Original Research

Newcomers in organisational entry coping with early job experiences

L. D. Breackell
SA Journal of Industrial Psychology | Vol 17, No 3 | a529 | DOI: https://doi.org/10.4102/sajip.v17i3.529 | © 1991 L. D. Breackell | This work is licensed under CC Attribution 4.0
Submitted: 19 June 1991 | Published: 20 June 1991

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L. D. Breackell,, South Africa

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Abstract

In making sense of a new situation, individuals rely on a number of inputs. The present study investigates two such inputs: the role that past experience plays in helping the newcomer to cope with current situations, and the extent to which more general personal characteristics play a role in the sense-making process. The relationship between personality and situational variables and coping resources was studied in a large financial organisation. A group of new employees was studied during their first six months with the organisation. Theoretical material is presented which indicates that processes occur by which individuals detect and interpret surprises.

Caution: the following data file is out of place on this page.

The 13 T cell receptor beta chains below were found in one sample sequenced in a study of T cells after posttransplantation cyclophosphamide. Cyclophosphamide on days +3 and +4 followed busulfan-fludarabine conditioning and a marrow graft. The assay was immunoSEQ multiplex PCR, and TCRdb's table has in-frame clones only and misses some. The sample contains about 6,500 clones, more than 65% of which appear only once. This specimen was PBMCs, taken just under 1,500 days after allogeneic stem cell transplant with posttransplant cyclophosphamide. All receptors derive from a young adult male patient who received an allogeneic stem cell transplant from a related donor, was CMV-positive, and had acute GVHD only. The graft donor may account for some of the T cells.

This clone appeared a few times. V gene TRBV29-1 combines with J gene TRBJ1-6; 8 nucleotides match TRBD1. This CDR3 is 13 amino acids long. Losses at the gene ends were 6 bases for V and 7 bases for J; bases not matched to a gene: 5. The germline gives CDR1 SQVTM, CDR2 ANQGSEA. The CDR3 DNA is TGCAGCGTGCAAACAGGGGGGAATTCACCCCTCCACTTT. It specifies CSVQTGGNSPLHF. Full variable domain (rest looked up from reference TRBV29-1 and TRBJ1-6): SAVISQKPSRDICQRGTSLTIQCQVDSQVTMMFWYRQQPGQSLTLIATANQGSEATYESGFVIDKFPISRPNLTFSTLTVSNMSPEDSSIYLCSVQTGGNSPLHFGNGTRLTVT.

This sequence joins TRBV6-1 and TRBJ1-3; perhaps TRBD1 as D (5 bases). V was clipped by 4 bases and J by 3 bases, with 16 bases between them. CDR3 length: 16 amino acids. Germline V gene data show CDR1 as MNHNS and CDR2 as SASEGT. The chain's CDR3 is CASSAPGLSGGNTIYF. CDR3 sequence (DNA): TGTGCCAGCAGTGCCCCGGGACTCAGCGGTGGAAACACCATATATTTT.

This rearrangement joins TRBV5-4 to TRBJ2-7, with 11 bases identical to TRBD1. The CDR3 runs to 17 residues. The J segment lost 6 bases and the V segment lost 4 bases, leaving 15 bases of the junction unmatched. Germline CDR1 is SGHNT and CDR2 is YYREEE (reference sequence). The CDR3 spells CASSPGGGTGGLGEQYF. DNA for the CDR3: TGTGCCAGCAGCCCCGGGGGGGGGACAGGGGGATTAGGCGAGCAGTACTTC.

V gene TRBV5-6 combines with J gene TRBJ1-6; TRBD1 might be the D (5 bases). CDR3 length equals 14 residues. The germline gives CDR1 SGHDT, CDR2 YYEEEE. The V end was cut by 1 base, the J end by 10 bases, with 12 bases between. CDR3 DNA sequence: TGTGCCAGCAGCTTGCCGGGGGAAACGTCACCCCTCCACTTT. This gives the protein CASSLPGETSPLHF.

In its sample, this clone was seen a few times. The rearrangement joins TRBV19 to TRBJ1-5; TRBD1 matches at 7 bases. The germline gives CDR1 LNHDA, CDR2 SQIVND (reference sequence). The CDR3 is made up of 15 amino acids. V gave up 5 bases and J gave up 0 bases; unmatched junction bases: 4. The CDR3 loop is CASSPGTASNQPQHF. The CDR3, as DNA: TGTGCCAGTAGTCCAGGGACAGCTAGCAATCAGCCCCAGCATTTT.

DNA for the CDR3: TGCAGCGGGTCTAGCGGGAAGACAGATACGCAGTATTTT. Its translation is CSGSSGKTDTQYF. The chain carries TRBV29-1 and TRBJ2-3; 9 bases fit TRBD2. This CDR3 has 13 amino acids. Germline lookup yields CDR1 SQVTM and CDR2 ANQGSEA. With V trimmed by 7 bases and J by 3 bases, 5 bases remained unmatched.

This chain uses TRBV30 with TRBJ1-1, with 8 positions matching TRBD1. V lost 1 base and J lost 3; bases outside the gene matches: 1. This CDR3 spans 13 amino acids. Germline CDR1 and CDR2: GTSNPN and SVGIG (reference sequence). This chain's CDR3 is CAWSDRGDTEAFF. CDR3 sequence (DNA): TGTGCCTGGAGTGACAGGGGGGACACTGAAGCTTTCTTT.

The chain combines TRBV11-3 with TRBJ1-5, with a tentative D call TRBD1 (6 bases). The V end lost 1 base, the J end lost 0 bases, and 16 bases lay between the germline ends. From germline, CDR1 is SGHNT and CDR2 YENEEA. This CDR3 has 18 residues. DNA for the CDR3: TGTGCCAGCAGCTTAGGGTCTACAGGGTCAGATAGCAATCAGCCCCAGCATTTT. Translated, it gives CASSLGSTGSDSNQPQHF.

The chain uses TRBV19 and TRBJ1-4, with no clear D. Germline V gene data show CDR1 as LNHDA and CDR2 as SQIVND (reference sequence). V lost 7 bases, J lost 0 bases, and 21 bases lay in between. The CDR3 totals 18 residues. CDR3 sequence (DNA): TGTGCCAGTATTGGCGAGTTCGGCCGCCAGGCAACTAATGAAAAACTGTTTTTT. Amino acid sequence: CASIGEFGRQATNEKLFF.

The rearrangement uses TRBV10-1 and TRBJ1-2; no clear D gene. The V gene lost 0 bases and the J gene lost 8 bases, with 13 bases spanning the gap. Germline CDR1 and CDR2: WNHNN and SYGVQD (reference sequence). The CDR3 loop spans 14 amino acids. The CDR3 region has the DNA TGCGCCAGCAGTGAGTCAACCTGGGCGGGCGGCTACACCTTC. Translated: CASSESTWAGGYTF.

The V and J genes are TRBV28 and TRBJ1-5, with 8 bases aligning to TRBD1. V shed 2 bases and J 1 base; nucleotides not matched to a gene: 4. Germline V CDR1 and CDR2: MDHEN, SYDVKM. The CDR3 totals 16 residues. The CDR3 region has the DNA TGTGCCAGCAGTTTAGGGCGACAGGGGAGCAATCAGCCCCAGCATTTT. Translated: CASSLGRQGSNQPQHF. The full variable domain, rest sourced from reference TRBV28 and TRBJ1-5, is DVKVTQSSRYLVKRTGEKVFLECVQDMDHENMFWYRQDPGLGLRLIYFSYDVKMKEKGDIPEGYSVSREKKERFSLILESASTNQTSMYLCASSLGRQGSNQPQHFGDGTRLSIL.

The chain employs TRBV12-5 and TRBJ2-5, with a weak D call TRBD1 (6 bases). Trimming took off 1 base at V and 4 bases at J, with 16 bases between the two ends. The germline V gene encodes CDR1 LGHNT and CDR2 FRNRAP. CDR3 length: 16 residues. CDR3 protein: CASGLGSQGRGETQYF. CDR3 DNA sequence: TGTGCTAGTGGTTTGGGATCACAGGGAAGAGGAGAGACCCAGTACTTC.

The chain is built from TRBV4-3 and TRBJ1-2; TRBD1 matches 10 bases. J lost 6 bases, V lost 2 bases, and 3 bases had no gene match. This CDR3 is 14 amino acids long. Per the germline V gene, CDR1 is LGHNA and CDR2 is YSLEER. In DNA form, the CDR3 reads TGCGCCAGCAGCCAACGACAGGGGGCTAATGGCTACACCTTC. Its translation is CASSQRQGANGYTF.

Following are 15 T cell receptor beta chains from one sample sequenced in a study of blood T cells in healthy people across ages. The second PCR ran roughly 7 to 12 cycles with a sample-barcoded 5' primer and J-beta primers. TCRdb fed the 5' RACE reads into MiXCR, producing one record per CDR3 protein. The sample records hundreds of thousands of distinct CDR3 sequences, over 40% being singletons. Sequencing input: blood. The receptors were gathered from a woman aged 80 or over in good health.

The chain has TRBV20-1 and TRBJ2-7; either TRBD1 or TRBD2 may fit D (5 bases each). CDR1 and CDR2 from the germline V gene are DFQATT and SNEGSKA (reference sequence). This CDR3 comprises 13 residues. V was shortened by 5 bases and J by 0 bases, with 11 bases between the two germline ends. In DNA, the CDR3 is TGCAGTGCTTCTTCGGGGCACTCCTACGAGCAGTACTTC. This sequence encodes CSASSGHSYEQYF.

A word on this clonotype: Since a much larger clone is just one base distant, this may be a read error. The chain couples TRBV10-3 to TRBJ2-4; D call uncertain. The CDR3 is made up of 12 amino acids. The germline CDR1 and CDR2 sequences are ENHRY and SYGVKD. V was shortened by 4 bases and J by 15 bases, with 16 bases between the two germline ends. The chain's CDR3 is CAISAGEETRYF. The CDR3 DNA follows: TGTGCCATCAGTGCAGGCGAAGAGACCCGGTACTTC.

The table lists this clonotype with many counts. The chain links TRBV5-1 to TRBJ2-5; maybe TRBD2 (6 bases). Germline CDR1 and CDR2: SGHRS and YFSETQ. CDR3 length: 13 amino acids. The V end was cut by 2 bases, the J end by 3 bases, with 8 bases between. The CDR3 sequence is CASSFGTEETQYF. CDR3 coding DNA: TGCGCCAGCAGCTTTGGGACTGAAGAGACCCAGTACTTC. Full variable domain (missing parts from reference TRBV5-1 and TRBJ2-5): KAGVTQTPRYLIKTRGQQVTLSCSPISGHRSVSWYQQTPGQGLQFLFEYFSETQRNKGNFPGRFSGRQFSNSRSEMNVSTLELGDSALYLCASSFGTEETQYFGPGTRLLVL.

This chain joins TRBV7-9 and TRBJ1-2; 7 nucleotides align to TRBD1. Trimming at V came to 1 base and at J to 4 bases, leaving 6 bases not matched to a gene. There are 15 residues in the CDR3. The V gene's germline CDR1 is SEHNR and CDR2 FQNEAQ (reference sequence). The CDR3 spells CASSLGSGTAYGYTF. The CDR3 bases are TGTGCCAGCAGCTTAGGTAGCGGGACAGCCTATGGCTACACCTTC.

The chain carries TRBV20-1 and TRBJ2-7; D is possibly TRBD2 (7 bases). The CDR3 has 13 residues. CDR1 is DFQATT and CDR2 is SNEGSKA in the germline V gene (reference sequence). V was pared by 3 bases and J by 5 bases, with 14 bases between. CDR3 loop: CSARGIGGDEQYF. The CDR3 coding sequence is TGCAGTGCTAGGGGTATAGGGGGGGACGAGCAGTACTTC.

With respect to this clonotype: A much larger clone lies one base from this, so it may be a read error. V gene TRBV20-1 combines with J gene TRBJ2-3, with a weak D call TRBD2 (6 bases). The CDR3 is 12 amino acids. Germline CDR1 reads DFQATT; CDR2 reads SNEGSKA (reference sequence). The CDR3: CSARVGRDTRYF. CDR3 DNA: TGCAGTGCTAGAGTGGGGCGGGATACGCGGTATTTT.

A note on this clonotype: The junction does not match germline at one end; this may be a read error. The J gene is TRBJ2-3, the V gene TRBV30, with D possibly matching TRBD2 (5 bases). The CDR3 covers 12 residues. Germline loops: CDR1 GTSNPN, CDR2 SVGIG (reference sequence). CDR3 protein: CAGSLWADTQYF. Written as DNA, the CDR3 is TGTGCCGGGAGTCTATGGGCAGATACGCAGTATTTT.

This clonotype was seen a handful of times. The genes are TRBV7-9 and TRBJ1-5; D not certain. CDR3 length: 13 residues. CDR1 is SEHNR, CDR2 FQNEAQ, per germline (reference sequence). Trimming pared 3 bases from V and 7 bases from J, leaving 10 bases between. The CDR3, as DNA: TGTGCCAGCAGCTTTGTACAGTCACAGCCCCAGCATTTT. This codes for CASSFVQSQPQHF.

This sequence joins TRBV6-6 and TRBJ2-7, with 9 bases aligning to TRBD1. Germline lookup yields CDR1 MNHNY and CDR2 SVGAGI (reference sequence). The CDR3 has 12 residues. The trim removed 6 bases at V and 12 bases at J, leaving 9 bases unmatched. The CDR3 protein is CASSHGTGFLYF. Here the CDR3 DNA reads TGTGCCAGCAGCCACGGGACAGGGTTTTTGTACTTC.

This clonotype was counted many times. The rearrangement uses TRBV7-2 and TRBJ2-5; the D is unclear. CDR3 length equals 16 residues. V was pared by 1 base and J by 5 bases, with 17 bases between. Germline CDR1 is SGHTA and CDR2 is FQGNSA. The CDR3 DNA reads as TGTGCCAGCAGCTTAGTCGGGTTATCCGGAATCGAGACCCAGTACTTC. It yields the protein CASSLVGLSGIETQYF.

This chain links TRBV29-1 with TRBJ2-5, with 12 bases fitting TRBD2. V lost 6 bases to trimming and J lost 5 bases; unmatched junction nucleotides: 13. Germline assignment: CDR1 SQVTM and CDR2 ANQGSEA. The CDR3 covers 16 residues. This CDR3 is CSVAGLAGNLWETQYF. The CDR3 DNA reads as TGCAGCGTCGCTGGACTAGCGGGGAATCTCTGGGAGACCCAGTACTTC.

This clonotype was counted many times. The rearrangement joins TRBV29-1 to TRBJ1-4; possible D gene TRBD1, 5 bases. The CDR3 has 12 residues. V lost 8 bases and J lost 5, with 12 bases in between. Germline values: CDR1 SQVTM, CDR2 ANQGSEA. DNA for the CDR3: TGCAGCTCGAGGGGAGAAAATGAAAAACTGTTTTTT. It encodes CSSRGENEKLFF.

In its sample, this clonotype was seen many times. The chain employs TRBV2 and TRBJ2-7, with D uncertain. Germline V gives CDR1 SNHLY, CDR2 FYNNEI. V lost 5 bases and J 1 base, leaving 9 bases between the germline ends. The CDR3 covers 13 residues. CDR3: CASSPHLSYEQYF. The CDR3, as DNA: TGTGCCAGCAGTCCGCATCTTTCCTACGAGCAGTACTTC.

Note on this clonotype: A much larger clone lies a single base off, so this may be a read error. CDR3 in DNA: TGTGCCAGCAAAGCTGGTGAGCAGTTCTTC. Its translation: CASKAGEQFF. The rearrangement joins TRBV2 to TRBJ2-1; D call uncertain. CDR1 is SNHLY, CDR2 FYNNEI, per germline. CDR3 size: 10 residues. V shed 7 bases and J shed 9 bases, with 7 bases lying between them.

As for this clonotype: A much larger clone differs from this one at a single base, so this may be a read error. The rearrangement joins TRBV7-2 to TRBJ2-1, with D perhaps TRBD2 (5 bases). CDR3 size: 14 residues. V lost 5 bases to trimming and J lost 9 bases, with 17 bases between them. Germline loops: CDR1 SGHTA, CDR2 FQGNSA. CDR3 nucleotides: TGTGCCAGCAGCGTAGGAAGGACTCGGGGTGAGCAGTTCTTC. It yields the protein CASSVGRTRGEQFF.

Opsomming
Om sin uit te maak in 'n nuwe situasie vertrou mense dikwels op 'n aantal insette. In die studie wat hier gerapporteer word, word twee suike insette ondersoek: die rol wat vorige ondervinding speel om die nuweling te help in die hantering van bestaande situasies, en die mate waartoe algemeen persoonlike eienskappe 'n rol speel in die sinmakende proses. Die verwantskap tussen persoonlikheid en situasieveranderlikes met aanpassingshulpbronne is in 'n groot finansiele organisasie ondersoek. 'n Groep nuwe werknemers is gedurende die eerste ses maande na hul diensaanvaarding waargeneem. Die resultate dui aan dat daar prosesse bestaan waarmee individuele verassings opgespoor en geinterpreteer word.


Keywords

Early job experiences; Organisational entry

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